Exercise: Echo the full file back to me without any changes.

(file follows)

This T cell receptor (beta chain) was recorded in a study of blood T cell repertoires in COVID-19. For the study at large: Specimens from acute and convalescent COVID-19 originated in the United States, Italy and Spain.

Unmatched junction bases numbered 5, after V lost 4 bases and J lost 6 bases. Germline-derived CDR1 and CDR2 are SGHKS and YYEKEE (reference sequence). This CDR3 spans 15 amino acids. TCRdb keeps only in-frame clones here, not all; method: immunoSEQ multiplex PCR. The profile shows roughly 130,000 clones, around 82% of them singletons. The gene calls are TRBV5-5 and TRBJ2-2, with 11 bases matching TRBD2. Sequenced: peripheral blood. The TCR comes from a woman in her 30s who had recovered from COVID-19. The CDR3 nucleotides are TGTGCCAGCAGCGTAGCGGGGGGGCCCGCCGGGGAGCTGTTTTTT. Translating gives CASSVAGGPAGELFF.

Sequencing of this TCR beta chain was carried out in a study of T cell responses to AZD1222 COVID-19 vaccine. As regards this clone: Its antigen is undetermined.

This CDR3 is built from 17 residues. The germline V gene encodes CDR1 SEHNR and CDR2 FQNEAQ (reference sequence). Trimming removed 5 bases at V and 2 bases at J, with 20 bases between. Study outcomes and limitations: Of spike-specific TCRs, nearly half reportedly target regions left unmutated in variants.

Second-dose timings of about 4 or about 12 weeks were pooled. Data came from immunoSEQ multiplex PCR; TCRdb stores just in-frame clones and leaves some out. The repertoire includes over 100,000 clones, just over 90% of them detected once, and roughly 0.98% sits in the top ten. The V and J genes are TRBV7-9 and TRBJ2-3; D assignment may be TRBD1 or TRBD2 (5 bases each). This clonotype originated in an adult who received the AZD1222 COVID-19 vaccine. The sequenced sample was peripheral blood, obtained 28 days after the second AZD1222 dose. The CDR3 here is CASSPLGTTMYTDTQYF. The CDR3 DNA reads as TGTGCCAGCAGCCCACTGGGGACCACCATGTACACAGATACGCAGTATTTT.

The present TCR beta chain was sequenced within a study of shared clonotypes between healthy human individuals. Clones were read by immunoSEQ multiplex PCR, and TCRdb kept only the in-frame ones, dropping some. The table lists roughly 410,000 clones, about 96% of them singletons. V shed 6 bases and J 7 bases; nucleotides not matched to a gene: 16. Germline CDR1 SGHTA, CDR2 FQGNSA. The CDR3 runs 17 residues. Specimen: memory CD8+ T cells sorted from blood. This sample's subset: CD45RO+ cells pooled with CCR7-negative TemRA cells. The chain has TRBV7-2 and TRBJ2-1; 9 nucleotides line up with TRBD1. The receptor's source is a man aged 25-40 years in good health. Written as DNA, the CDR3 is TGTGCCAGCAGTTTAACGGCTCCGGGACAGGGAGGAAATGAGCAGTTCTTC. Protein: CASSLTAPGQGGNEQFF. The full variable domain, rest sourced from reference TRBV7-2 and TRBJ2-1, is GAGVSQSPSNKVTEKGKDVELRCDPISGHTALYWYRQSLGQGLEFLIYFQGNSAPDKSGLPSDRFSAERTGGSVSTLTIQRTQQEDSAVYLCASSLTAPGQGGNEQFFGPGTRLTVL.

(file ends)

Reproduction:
This T cell receptor (beta chain) was recorded in a study of blood T cell repertoires in COVID-19. For the study at large: Specimens from acute and convalescent COVID-19 originated in the United States, Italy and Spain.

Unmatched junction bases numbered 5, after V lost 4 bases and J lost 6 bases. Germline-derived CDR1 and CDR2 are SGHKS and YYEKEE (reference sequence). This CDR3 spans 15 amino acids. TCRdb keeps only in-frame clones here, not all; method: immunoSEQ multiplex PCR. The profile shows roughly 130,000 clones, around 82% of them singletons. The gene calls are TRBV5-5 and TRBJ2-2, with 11 bases matching TRBD2. Sequenced: peripheral blood. The TCR comes from a woman in her 30s who had recovered from COVID-19. The CDR3 nucleotides are TGTGCCAGCAGCGTAGCGGGGGGGCCCGCCGGGGAGCTGTTTTTT. Translating gives CASSVAGGPAGELFF.

Sequencing of this TCR beta chain was carried out in a study of T cell responses to AZD1222 COVID-19 vaccine. As regards this clone: Its antigen is undetermined.

This CDR3 is built from 17 residues. The germline V gene encodes CDR1 SEHNR and CDR2 FQNEAQ (reference sequence). Trimming removed 5 bases at V and 2 bases at J, with 20 bases between. Study outcomes and limitations: Of spike-specific TCRs, nearly half reportedly target regions left unmutated in variants.

Second-dose timings of about 4 or about 12 weeks were pooled. Data came from immunoSEQ multiplex PCR; TCRdb stores just in-frame clones and leaves some out. The repertoire includes over 100,000 clones, just over 90% of them detected once, and roughly 0.98% sits in the top ten. The V and J genes are TRBV7-9 and TRBJ2-3; D assignment may be TRBD1 or TRBD2 (5 bases each). This clonotype originated in an adult who received the AZD1222 COVID-19 vaccine. The sequenced sample was peripheral blood, obtained 28 days after the second AZD1222 dose. The CDR3 here is CASSPLGTTMYTDTQYF. The CDR3 DNA reads as TGTGCCAGCAGCCCACTGGGGACCACCATGTACACAGATACGCAGTATTTT.

The present TCR beta chain was sequenced within a study of shared clonotypes between healthy human individuals. Clones were read by immunoSEQ multiplex PCR, and TCRdb kept only the in-frame ones, dropping some. The table lists roughly 410,000 clones, about 96% of them singletons. V shed 6 bases and J 7 bases; nucleotides not matched to a gene: 16. Germline CDR1 SGHTA, CDR2 FQGNSA. The CDR3 runs 17 residues. Specimen: memory CD8+ T cells sorted from blood. This sample's subset: CD45RO+ cells pooled with CCR7-negative TemRA cells. The chain has TRBV7-2 and TRBJ2-1; 9 nucleotides line up with TRBD1. The receptor's source is a man aged 25-40 years in good health. Written as DNA, the CDR3 is TGTGCCAGCAGTTTAACGGCTCCGGGACAGGGAGGAAATGAGCAGTTCTTC. Protein: CASSLTAPGQGGNEQFF. The full variable domain, rest sourced from reference TRBV7-2 and TRBJ2-1, is GAGVSQSPSNKVTEKGKDVELRCDPISGHTALYWYRQSLGQGLEFLIYFQGNSAPDKSGLPSDRFSAERTGGSVSTLTIQRTQQEDSAVYLCASSLTAPGQGGNEQFFGPGTRLTVL.